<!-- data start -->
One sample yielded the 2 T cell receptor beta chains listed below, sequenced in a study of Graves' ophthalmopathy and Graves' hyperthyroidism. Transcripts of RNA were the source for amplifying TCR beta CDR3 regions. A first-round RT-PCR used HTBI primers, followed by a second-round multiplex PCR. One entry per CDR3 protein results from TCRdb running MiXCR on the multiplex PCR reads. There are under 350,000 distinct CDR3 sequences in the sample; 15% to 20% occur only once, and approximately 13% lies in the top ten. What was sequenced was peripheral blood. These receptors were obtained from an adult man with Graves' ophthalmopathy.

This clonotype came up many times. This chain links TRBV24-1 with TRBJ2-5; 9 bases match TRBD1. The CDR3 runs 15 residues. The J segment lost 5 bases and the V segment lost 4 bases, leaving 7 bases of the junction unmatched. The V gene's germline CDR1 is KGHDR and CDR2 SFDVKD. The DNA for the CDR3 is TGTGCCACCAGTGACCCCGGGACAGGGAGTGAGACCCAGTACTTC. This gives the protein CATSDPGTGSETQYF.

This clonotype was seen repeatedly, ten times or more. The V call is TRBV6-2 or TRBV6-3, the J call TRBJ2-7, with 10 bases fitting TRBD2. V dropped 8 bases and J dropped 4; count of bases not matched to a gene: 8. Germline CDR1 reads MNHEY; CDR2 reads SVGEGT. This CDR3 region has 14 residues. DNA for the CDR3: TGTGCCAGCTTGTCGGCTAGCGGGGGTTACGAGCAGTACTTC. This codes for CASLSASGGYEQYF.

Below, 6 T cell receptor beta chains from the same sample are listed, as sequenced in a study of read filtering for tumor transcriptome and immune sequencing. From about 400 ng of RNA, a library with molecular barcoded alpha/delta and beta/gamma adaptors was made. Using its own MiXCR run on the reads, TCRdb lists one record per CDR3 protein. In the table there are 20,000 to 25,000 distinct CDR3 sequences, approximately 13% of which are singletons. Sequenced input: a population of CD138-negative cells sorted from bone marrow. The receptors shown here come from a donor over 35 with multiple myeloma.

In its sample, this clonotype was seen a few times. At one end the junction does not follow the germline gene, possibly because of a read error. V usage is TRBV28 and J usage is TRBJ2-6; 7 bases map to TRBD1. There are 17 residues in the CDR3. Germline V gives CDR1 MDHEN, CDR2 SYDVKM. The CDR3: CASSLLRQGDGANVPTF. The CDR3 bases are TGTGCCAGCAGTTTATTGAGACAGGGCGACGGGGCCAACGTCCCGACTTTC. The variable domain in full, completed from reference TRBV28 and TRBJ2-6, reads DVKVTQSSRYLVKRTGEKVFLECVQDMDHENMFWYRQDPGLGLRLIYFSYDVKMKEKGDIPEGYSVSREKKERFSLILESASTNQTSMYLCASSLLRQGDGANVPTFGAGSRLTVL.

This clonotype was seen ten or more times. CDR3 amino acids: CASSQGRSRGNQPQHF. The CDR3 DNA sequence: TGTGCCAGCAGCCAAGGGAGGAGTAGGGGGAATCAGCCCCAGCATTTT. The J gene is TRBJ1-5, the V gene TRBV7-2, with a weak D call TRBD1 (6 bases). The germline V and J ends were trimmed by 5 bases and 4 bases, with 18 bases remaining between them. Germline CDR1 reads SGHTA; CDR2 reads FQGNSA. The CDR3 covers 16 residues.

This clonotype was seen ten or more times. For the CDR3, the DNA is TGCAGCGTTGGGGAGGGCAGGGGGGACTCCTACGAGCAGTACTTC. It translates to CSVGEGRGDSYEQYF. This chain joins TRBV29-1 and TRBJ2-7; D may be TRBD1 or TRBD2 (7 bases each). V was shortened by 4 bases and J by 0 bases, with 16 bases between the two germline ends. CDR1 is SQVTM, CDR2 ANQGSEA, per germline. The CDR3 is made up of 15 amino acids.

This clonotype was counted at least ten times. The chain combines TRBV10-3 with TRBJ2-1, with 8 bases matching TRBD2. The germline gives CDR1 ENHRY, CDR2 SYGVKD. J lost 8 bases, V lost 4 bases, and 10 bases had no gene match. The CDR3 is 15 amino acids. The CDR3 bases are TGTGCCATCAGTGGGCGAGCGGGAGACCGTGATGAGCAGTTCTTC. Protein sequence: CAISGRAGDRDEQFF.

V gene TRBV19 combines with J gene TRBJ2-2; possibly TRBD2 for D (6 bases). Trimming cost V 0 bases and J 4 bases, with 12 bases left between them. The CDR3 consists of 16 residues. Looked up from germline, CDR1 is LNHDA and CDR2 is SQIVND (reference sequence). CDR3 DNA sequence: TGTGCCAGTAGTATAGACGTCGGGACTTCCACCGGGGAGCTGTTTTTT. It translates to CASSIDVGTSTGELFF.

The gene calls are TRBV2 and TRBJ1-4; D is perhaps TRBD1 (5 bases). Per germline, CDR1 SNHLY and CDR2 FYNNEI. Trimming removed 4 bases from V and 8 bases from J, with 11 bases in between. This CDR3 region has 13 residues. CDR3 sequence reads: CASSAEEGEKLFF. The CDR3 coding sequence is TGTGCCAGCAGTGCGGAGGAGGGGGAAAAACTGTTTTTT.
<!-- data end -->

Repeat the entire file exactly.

One sample yielded the 2 T cell receptor beta chains listed below, sequenced in a study of Graves' ophthalmopathy and Graves' hyperthyroidism. Transcripts of RNA were the source for amplifying TCR beta CDR3 regions. A first-round RT-PCR used HTBI primers, followed by a second-round multiplex PCR. One entry per CDR3 protein results from TCRdb running MiXCR on the multiplex PCR reads. There are under 350,000 distinct CDR3 sequences in the sample; 15% to 20% occur only once, and approximately 13% lies in the top ten. What was sequenced was peripheral blood. These receptors were obtained from an adult man with Graves' ophthalmopathy.

This clonotype came up many times. This chain links TRBV24-1 with TRBJ2-5; 9 bases match TRBD1. The CDR3 runs 15 residues. The J segment lost 5 bases and the V segment lost 4 bases, leaving 7 bases of the junction unmatched. The V gene's germline CDR1 is KGHDR and CDR2 SFDVKD. The DNA for the CDR3 is TGTGCCACCAGTGACCCCGGGACAGGGAGTGAGACCCAGTACTTC. This gives the protein CATSDPGTGSETQYF.

This clonotype was seen repeatedly, ten times or more. The V call is TRBV6-2 or TRBV6-3, the J call TRBJ2-7, with 10 bases fitting TRBD2. V dropped 8 bases and J dropped 4; count of bases not matched to a gene: 8. Germline CDR1 reads MNHEY; CDR2 reads SVGEGT. This CDR3 region has 14 residues. DNA for the CDR3: TGTGCCAGCTTGTCGGCTAGCGGGGGTTACGAGCAGTACTTC. This codes for CASLSASGGYEQYF.

Below, 6 T cell receptor beta chains from the same sample are listed, as sequenced in a study of read filtering for tumor transcriptome and immune sequencing. From about 400 ng of RNA, a library with molecular barcoded alpha/delta and beta/gamma adaptors was made. Using its own MiXCR run on the reads, TCRdb lists one record per CDR3 protein. In the table there are 20,000 to 25,000 distinct CDR3 sequences, approximately 13% of which are singletons. Sequenced input: a population of CD138-negative cells sorted from bone marrow. The receptors shown here come from a donor over 35 with multiple myeloma.

In its sample, this clonotype was seen a few times. At one end the junction does not follow the germline gene, possibly because of a read error. V usage is TRBV28 and J usage is TRBJ2-6; 7 bases map to TRBD1. There are 17 residues in the CDR3. Germline V gives CDR1 MDHEN, CDR2 SYDVKM. The CDR3: CASSLLRQGDGANVPTF. The CDR3 bases are TGTGCCAGCAGTTTATTGAGACAGGGCGACGGGGCCAACGTCCCGACTTTC. The variable domain in full, completed from reference TRBV28 and TRBJ2-6, reads DVKVTQSSRYLVKRTGEKVFLECVQDMDHENMFWYRQDPGLGLRLIYFSYDVKMKEKGDIPEGYSVSREKKERFSLILESASTNQTSMYLCASSLLRQGDGANVPTFGAGSRLTVL.

This clonotype was seen ten or more times. CDR3 amino acids: CASSQGRSRGNQPQHF. The CDR3 DNA sequence: TGTGCCAGCAGCCAAGGGAGGAGTAGGGGGAATCAGCCCCAGCATTTT. The J gene is TRBJ1-5, the V gene TRBV7-2, with a weak D call TRBD1 (6 bases). The germline V and J ends were trimmed by 5 bases and 4 bases, with 18 bases remaining between them. Germline CDR1 reads SGHTA; CDR2 reads FQGNSA. The CDR3 covers 16 residues.

This clonotype was seen ten or more times. For the CDR3, the DNA is TGCAGCGTTGGGGAGGGCAGGGGGGACTCCTACGAGCAGTACTTC. It translates to CSVGEGRGDSYEQYF. This chain joins TRBV29-1 and TRBJ2-7; D may be TRBD1 or TRBD2 (7 bases each). V was shortened by 4 bases and J by 0 bases, with 16 bases between the two germline ends. CDR1 is SQVTM, CDR2 ANQGSEA, per germline. The CDR3 is made up of 15 amino acids.

This clonotype was counted at least ten times. The chain combines TRBV10-3 with TRBJ2-1, with 8 bases matching TRBD2. The germline gives CDR1 ENHRY, CDR2 SYGVKD. J lost 8 bases, V lost 4 bases, and 10 bases had no gene match. The CDR3 is 15 amino acids. The CDR3 bases are TGTGCCATCAGTGGGCGAGCGGGAGACCGTGATGAGCAGTTCTTC. Protein sequence: CAISGRAGDRDEQFF.

V gene TRBV19 combines with J gene TRBJ2-2; possibly TRBD2 for D (6 bases). Trimming cost V 0 bases and J 4 bases, with 12 bases left between them. The CDR3 consists of 16 residues. Looked up from germline, CDR1 is LNHDA and CDR2 is SQIVND (reference sequence). CDR3 DNA sequence: TGTGCCAGTAGTATAGACGTCGGGACTTCCACCGGGGAGCTGTTTTTT. It translates to CASSIDVGTSTGELFF.

The gene calls are TRBV2 and TRBJ1-4; D is perhaps TRBD1 (5 bases). Per germline, CDR1 SNHLY and CDR2 FYNNEI. Trimming removed 4 bases from V and 8 bases from J, with 11 bases in between. This CDR3 region has 13 residues. CDR3 sequence reads: CASSAEEGEKLFF. The CDR3 coding sequence is TGTGCCAGCAGTGCGGAGGAGGGGGAAAAACTGTTTTTT.